Apr 8, 2019

House Judiciary Committee calls on Robert Mueller to testify

House Judiciary Chairman Jerrold Nadler joined ranking member Rep. Doug Collins (R-Ga.) in calling for special counsel Robert Mueller to testify before the committee after Congress receives his full report and hears from Attorney General William Barr.

"Today, Ranking Member Collins called for Special Counsel Mueller to appear before the House Judiciary Committee. I fully agree. Special Counsel Mueller should come before the Committee to answer questions in public about his 22 month investigation into President Trump and his associates. In order to ask Special Counsel Mueller the right questions, the Committee must receive the Special Counsel’s full report and hear from Attorney General Barr about that report on May 2. We look forward to hearing from Mr. Mueller at the appropriate time."

The backdrop: Earlier on Monday, Collins published a letter criticizing Democrats' attempts to subpoena the unredacted report, writing on Twitter: "Democrats can cite no precedent for their demands for grand jury information from the #MuellerReport, but there’s a solution we should all be able to agree on: The Judiciary Committee should invite the Special Counsel to testify immediately."

  • Collins said that Mueller should testify the week of April 22. The House is expected to be on recess that week, but Collins wrote: "I think we can agree this business is too important to wait, and Members of the Committee will surely return to Washington at such a critical moment in our country's history."

The big picture: Barr, who is currently working with Mueller to redact the 400-page report, has agreed to testify before the committee on May 2, though Democrats have called on him to appear sooner. Mueller has not made any public statements about the report or his plans to testify, but a public appearance before Congress would be a must-watch political spectacle for those who have closely followed the 2-year investigation.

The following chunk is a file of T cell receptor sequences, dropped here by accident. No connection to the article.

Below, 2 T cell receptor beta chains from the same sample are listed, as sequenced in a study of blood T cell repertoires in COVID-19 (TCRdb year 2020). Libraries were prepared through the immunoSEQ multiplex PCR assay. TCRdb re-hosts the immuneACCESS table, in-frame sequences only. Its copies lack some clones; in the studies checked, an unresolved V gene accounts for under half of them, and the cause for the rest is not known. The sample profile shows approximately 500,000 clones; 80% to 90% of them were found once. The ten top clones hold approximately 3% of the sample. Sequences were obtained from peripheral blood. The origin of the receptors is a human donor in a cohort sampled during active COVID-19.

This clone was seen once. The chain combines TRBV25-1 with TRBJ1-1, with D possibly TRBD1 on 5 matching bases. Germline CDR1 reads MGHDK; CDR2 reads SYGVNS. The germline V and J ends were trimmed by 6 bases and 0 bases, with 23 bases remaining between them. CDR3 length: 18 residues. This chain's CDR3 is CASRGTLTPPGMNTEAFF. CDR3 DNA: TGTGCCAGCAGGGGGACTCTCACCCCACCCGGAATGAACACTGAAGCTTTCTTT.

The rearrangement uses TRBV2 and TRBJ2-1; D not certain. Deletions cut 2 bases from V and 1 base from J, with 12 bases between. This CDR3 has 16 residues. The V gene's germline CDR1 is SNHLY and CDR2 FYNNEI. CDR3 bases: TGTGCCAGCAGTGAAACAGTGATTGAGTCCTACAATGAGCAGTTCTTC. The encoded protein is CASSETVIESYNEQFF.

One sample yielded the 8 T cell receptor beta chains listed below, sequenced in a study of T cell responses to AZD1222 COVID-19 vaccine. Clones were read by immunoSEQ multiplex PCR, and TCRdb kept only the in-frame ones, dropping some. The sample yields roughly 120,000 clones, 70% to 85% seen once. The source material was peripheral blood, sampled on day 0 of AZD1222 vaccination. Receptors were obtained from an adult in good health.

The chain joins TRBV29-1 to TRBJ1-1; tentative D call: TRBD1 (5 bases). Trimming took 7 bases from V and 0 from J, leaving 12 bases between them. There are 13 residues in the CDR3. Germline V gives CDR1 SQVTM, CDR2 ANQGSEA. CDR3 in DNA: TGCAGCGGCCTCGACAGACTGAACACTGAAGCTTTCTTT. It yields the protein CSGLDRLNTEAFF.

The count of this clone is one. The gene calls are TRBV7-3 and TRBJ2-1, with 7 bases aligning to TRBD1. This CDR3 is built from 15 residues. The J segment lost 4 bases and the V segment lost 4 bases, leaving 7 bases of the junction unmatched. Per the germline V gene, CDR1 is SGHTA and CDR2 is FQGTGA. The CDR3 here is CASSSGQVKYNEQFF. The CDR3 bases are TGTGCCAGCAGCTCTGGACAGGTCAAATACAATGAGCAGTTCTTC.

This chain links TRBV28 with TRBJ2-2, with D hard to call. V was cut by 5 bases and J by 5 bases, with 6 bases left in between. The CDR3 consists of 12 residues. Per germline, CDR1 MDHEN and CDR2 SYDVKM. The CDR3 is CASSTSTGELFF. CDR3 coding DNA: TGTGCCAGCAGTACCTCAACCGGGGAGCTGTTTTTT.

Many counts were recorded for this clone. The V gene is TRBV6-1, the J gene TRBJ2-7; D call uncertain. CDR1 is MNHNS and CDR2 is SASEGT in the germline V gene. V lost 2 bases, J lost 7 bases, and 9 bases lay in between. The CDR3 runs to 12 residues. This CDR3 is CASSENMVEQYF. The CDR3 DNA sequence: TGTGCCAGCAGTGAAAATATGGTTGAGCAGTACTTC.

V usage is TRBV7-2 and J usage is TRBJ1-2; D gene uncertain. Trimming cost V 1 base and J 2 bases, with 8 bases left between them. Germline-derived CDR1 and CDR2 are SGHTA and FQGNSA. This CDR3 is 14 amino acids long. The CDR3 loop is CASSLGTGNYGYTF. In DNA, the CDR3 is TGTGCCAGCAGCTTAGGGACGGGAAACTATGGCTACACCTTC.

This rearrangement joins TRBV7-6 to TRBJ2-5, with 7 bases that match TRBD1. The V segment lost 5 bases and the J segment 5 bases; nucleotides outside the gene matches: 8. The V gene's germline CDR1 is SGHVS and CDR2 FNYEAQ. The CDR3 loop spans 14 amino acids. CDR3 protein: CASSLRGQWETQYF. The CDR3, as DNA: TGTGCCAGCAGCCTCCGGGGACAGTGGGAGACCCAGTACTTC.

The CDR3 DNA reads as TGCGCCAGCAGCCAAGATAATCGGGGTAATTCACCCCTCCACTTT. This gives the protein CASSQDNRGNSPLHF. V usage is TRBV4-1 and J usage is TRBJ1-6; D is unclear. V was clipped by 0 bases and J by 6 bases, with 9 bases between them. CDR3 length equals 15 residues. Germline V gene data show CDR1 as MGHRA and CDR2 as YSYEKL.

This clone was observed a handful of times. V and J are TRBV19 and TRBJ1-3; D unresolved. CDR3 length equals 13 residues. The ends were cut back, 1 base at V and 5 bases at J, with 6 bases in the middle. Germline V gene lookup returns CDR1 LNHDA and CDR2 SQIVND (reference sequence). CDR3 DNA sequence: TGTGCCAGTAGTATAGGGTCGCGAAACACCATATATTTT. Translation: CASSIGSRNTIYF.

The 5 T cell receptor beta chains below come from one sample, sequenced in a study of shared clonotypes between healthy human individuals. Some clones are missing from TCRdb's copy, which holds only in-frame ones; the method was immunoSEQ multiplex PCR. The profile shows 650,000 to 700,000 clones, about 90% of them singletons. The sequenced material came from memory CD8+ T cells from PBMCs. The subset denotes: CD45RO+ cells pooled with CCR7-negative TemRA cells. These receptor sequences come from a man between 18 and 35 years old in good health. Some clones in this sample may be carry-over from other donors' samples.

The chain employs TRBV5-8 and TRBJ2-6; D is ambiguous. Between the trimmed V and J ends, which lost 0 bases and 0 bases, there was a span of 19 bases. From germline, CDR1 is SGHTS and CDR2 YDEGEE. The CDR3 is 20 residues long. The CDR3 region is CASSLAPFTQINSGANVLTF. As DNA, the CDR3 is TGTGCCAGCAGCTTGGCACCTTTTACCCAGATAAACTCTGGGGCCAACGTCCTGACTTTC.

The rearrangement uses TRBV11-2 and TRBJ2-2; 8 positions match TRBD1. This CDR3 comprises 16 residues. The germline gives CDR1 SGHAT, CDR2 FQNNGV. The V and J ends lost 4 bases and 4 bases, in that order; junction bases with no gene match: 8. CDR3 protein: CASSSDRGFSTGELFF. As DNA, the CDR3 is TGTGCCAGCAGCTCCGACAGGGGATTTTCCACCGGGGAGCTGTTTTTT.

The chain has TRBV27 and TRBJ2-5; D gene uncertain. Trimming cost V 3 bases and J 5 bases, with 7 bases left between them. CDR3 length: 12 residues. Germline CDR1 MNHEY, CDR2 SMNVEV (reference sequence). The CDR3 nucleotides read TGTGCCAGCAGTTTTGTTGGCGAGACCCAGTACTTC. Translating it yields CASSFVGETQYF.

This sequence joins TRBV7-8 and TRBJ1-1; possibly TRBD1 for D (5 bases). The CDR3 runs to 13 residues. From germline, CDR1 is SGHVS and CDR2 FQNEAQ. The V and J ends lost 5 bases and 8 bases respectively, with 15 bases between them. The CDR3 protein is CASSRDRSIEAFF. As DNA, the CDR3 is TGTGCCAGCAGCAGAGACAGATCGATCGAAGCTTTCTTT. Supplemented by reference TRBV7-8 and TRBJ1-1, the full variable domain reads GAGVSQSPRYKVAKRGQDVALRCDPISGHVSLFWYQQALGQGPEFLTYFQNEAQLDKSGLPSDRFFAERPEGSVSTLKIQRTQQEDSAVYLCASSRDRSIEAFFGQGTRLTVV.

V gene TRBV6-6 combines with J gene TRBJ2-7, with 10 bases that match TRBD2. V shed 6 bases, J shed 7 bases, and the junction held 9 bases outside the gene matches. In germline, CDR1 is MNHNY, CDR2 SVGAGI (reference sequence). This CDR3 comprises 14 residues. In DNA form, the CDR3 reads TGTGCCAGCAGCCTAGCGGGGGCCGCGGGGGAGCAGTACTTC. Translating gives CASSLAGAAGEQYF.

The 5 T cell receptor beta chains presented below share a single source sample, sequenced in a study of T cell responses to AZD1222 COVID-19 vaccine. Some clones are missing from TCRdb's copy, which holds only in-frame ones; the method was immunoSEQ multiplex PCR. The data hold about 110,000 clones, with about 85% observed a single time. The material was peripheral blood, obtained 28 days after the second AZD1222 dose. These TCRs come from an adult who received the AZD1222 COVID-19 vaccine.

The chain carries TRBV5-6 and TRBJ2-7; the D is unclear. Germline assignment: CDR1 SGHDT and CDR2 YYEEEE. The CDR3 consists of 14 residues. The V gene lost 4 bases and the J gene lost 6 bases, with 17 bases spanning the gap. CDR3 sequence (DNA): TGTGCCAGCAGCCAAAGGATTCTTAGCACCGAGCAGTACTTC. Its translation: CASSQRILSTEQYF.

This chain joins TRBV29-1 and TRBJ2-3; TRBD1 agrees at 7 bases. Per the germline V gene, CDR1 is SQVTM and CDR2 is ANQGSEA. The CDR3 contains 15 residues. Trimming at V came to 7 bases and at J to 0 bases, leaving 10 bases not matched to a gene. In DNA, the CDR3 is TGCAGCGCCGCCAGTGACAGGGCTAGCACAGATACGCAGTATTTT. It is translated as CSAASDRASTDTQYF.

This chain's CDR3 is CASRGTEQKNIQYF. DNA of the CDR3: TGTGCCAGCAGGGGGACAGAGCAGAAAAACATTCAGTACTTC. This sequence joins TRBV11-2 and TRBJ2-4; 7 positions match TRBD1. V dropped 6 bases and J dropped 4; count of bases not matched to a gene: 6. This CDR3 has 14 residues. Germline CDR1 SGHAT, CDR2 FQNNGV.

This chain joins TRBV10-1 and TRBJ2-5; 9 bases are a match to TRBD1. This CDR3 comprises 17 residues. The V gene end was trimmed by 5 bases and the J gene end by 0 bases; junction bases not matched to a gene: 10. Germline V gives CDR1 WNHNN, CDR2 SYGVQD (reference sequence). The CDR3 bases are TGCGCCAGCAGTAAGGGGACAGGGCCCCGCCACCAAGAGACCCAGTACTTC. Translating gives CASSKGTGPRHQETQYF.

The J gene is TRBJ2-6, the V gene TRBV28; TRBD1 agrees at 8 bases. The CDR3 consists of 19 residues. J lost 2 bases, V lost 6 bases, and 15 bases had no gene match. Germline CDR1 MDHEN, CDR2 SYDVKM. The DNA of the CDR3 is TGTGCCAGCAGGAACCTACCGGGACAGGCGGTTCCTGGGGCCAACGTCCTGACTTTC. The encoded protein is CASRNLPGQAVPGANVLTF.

Go deeper: House Judiciary Committee authorizes subpoena for full Mueller report

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Biden bets it all on South Carolina

Illustration: Eniola Odetunde/Axios

COLUMBIA, S.C. — Most Joe Biden admirers Axios interviewed in South Carolina, where he's vowed to win today's primary, said they're unfazed by his embarrassing losses in Iowa, New Hampshire and Nevada.

Why it matters: Biden has bet it all on South Carolina to position himself as the best alternative to Bernie Sanders — his "good buddy," he tells voters before skewering Sanders' record and ideas.

Coronavirus updates: Market ends worst week since financial crisis

Data: The Center for Systems Science and Engineering at Johns Hopkins, the CDC, and China's Health Ministry. Note: China numbers are for the mainland only and U.S. numbers include repatriated citizens.

The stock market ended its worst week since the financial crisis, prompting the Fed to release a statement. Meanwhile, the WHO warned that countries are losing their chance to contain the novel coronavirus and raised its global risk assessment to "very high" Friday.

The big picture: COVID-19 has killed more than 2,860 people and infected more than 84,000 others in over 60 countries and territories outside the epicenter in mainland China. The number of new cases reported outside China now exceed those inside the country.

Go deeperArrowUpdated 12 hours ago - Health

California coronavirus: Latest case has no recent history of international travel

Gov. Gavin Newsom. Photo: Kevork Djansezian/Getty Images

A new case of the novel coronavirus in California was announced on Friday after Gov. Gavin Newsom said Thursday that 33 people had tested positive for the virus, noting the risk to the public remains low.

What's new: An adult woman with chronic health conditions in Santa Clara County who "did not recently travel overseas" or come into contact with anyone known to be ill was confirmed to have contracted the coronavirus on Friday by CDC and California Department of Public Health officials.

Go deeperArrowUpdated 12 hours ago - Health